After months of waiting, the bouchot mussels are back! Bouchot mussels are the best money can buy in France. They are not very big (about an inch) but they are VERY tasty. The name comes from the wooden posts (bouchots in French) they grow on. These posts are made of oak or chestnut and can be found all along the Atlantic coast. The largest production areas are the Mont Saint Michel Bay and l’Ile-de-ré. We all wait for this time of year to eat them. They are not available before the end of June anyway. You may find some, but they’d be small and not very “full” inside. We’ve had a very rainy Spring and the sun only really came out last week. The mussels will get meatier in the coming weeks as a result of it.
Properly cooked, mussels are probably the easiest kind of seafood to prepare. I don’t think I’ve ever met someone who didn’t love them… They are a healthy and cheap option for the Summer months.
For 4 people as an appetizer:
- Brown some slices of bacon, chorizo and chopped shallots in butter. About two small fistfuls of each (my sister adds green and red peppers). Make sure everything is thinly chopped so these ingredients get into each mussel.
- Add a glass of dry white wine or a small bottle of blond beer and 5 pounds of mussels.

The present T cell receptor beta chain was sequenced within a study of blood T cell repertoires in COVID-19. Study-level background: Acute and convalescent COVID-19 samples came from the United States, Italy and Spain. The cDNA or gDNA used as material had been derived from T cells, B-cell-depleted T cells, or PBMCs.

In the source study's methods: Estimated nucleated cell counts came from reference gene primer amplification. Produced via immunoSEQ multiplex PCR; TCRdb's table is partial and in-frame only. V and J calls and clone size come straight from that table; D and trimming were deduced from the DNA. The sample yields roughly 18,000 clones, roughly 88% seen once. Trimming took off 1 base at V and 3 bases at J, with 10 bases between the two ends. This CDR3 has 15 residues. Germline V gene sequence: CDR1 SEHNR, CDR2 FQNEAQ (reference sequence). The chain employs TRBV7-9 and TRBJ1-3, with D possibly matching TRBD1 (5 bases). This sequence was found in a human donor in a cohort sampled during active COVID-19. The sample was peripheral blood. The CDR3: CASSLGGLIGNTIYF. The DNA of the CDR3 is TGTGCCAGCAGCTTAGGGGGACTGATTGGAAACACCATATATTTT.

- Cover and cook on high heat for about 2 minutes. All the mussels must open. You will have stirred your mussels two or three times during cooking and added a fistful of fresh persillade (chopped garlic and parsley – the proportions for my persillade: 4 large cloves of garlic for 1 bunch of parsley).
- Add a little cream if you want. Butter always feels lonely without cream!
- Season (salt, pepper and Piment d’Espelette) to taste
Serve with French fries of course and a dry white or ice cold beer in an ice cold glass :0)
Note: mussels, like all crustaceans, are very sensitive and can make you very sick if they are not extremely fresh. In addition to a healthy fresh smell, it is imperative to put them in a cold water bath before using them and throw away ALL those that float on the surface and those that may seem a bit light. My fishmonger makes fun of me when I tell him I do this, but I’d rather be the butt of his jokes than dead! He only goes by the smell. He says (and I confirm) that one can smell a bad mussel from a mile away… Fresh mussels are ALWAYS tightly shut.
If you have some left overs (you won’t) take the mussels out of the shells and freeze them with the broth. It will be the perfect starting point for a nice soup or gumbo later!